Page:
OTTB Showcase: SMART LITTLE HABIT (a.k.a. Addix )
Name: SMART LITTLE HABIT (a.k.a. Addix)
Sire: Call Me Cat
Dam: Busy Habit
Sale History: None
Race Record: 28-4-2-1
Race Earnings: $39,319
Smart Little Habit was a working class racehorse based in the Southwest. Laura Holmes was a racetracker working on the backside of the tracks on the New Mexico circuit.
“From the moment I saw my first Kentucky Derby at age 6, I was obsessed with horseracing,” said Laura. “I grew up working odd horse-related jobs with all breeds and disciplines, but Thoroughbreds and the racetrack remained elusive.”
Finally, Laura realized her dream and started walking hots at Arlington Park. She’d found her calling and was loving it, moving up the ladder and traveling the country and working with racehorses. Eventually, Laura landed in New Mexico as an exercise rider and also began ponying on the side.
“I’d spent my whole life searching for that one special horse. I’d owned several, but none had ever been ‘the one’ and my heart was broken several times,” said Laura. “It seemed like everyone I knew had ‘that one horse’; one out of all the others who stood alone.”
It wasn’t long before one of the trainers Laura rode for asked if she would be interested in a free horse. Smart Little Habit, the horse in question, had been retired due to a chronic abscess and had been turned out at his owner’s ranch for the better part of two years. Knowing Laura was both exercise riding and ponying, his former trainer thought the gelding and Laura might develop a mutually beneficial relationship.
“I spent weeks in anticipation of his arrival and came up with an image in my head of what he looked like, since I’d not even seen so much as a picture of him,” said Laura. “When I first saw him, my heart sunk. He looked nothing like what I’d imagined. He was just plain-looking, big headed, short, and skinny. He acted totally aloof, wouldn’t take treats, and didn’t want to be pet.”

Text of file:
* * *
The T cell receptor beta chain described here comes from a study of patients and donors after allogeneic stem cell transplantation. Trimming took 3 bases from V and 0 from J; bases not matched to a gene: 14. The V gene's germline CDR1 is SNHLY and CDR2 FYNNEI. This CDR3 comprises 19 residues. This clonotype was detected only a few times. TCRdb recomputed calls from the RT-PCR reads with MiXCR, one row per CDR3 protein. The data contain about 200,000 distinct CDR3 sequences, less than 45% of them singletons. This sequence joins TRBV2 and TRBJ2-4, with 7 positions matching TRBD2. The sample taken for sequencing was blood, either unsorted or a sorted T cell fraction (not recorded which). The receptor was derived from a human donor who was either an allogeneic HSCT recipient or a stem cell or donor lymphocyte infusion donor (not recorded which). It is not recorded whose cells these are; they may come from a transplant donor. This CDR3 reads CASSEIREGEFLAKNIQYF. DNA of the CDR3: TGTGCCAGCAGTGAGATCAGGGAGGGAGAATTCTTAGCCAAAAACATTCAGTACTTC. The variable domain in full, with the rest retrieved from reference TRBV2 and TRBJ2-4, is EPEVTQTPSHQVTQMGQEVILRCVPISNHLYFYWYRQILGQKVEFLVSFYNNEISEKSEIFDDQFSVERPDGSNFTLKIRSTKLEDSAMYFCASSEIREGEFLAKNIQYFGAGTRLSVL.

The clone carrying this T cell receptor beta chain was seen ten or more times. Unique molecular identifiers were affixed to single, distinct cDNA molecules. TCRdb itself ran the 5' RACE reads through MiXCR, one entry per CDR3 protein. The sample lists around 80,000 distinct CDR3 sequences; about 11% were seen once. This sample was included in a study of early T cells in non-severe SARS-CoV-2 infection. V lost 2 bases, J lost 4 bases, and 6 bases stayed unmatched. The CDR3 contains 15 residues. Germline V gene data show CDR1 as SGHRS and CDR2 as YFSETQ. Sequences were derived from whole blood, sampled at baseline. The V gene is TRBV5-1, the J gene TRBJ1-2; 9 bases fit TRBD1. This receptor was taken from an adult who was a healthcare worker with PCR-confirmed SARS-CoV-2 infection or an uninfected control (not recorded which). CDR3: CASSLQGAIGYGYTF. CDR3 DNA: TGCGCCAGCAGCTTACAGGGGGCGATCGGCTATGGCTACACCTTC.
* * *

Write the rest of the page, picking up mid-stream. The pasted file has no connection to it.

It wasn’t a love-fest between Laura and Smart Little Habit, who started going by the name Addix. In fact, it was purely professional, as Laura looked at Addix purely as a resale project, a means to an end. Laura started him back under saddle away from the racetrack and, after a few weeks of arena work she took him to the track to get re-acclimated.
“It was a nightmare,” said Laura. “It took me a week to get him to actually go onto the racetrack and once he was there, he was a giant ball of nerves. He spun, pranced, reared, jigged and bolted. Everybody told me to ride him through it until he got tired, but I’d ride him hours every morning and he just wouldn’t calm down.”
Slowly, but surely…but slowly, the pair began to make progress. Laura took it slow and kept the goals simple, like going around the track at a walk, or standing at the gap for short periods of time. She’d go back and forth to the track with racehorses all morning, getting Attix accustomed to a different racetrack lifestyle.
“When we started actually ponying horses, it was pretty embarrassing that my new pony horse acted worse than the racehorses he was supposed to be calming down,” said Laura. “I was so frustrated and angry, but it wasn’t his fault. I was trying to undo years of training that had been drilled into his head.